(ii) An experienced mechanic can make the adjustment using ordinary digital interface tools for selecting available settings or options as described in this paragraph (e)(2).

(f) The practically adjustable range for physically adjustable operating parameters is based on design features to create physical limits or stops to limit adjustment. A physical limit or stop is adequate for defining the limits of the practically adjustable range if it has the following characteristics:

(1) In the case of a threaded adjustment, the head is sheared off after adjustment at the factory or the threads are terminated, pinned, or crimped to prevent additional travel without causing damage for which the repair would exceed the time or cost thresholds in paragraph (e)(1) of this section.

(2) In the case of fasteners, bimetal springs, or other mechanical devices used to limit adjustment, those devices are recessed within a larger, permanent body and sealed with a plug, cap, or cover plate that limits access to the device consistent with the time and cost thresholds in paragraph (e)(1) of this section.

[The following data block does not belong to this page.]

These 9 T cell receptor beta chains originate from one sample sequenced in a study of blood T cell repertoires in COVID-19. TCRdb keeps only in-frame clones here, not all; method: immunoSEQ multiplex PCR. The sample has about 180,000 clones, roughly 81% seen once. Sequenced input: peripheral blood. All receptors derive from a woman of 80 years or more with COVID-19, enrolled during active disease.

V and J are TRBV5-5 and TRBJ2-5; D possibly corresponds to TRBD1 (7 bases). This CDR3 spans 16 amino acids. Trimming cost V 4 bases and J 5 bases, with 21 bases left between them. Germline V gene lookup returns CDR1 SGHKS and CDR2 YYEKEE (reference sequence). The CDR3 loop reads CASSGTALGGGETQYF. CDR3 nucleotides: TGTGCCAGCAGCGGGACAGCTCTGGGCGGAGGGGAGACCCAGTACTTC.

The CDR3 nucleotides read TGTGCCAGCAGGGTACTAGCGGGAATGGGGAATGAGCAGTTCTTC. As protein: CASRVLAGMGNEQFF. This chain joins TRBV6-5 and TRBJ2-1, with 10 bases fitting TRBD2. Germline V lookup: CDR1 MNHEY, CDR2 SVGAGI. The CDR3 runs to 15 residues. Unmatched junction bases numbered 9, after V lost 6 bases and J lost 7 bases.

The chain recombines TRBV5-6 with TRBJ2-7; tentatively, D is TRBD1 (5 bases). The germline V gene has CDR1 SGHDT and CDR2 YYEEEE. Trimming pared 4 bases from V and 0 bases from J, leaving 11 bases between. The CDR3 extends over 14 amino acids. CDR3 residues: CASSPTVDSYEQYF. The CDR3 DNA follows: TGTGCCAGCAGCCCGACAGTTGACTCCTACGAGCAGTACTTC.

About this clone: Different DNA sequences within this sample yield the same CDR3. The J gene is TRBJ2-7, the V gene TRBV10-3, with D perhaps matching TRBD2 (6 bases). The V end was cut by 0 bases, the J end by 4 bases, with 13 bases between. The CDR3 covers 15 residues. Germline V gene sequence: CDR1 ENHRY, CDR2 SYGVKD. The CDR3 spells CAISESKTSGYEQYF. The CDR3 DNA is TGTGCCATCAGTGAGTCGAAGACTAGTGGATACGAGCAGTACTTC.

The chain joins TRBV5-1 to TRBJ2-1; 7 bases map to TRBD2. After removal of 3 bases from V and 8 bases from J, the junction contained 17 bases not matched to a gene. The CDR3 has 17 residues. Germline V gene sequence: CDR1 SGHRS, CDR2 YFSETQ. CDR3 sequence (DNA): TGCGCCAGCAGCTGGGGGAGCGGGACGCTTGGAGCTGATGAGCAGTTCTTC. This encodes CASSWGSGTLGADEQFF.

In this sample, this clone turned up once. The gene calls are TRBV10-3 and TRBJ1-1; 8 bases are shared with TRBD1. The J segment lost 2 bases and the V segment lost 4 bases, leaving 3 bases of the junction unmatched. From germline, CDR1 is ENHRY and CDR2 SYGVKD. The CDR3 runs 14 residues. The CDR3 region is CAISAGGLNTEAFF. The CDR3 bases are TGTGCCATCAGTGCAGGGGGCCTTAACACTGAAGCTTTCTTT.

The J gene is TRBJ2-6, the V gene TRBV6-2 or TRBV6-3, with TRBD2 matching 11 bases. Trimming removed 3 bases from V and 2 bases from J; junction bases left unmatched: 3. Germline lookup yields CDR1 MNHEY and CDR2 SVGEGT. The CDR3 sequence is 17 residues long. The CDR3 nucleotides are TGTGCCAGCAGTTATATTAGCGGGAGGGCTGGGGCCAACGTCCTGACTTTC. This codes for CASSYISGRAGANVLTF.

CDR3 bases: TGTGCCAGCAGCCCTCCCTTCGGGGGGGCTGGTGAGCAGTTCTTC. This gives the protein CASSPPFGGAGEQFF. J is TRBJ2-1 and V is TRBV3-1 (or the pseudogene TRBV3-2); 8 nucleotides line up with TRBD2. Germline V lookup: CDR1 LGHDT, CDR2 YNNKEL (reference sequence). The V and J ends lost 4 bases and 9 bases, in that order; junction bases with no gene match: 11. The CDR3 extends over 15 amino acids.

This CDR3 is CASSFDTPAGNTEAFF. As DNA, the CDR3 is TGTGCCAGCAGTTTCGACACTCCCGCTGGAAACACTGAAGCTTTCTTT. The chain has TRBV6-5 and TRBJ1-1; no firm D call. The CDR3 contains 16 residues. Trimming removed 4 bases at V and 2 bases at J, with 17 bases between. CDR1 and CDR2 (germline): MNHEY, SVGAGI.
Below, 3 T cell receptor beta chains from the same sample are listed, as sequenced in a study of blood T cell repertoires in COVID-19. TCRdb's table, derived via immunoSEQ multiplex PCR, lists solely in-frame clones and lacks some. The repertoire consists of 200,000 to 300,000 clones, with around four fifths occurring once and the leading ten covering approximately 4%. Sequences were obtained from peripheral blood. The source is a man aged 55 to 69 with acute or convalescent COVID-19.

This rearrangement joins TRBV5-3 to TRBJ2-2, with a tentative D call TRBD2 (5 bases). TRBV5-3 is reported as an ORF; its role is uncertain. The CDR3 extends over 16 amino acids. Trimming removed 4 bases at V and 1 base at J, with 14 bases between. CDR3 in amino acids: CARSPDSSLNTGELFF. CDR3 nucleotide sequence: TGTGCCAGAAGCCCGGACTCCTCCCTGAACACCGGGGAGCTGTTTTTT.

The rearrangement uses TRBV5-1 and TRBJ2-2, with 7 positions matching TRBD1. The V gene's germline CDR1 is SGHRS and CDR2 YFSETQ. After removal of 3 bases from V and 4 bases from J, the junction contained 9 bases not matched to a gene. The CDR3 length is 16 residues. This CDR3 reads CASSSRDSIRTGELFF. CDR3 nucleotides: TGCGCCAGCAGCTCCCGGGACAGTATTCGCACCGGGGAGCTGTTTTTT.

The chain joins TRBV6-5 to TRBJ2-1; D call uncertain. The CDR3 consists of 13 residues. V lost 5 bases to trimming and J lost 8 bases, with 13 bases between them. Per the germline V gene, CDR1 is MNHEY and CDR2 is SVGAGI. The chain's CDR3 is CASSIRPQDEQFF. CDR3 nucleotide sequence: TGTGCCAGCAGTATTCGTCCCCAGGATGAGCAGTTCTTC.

(3) Operators cannot exceed the travel or rotation limits using appropriate tools without causing damage for which the repairs would exceed the time or cost thresholds specified in paragraph (e)(1) of this section. For example, if a vehicle has a shim, bushing, or other device to limit flow rates, range of travel, or other parameters to prevent operating outside of a specified range of engine or vehicle speeds, you must take steps to prevent operators or mechanics from removing, replacing, or altering those parts to operate at a wider range of engine or vehicle speeds.

(g) Apply the following provisions to determine the practically adjustable range for programmable parameters that can be adjusted by changing software or operating parameters (“reflashed”):

(1) If an engine includes multiple operating modes or other algorithms that can be selected or are easily accessible, consider each of the selectable or accessible modes or settings to be within the practically adjustable range.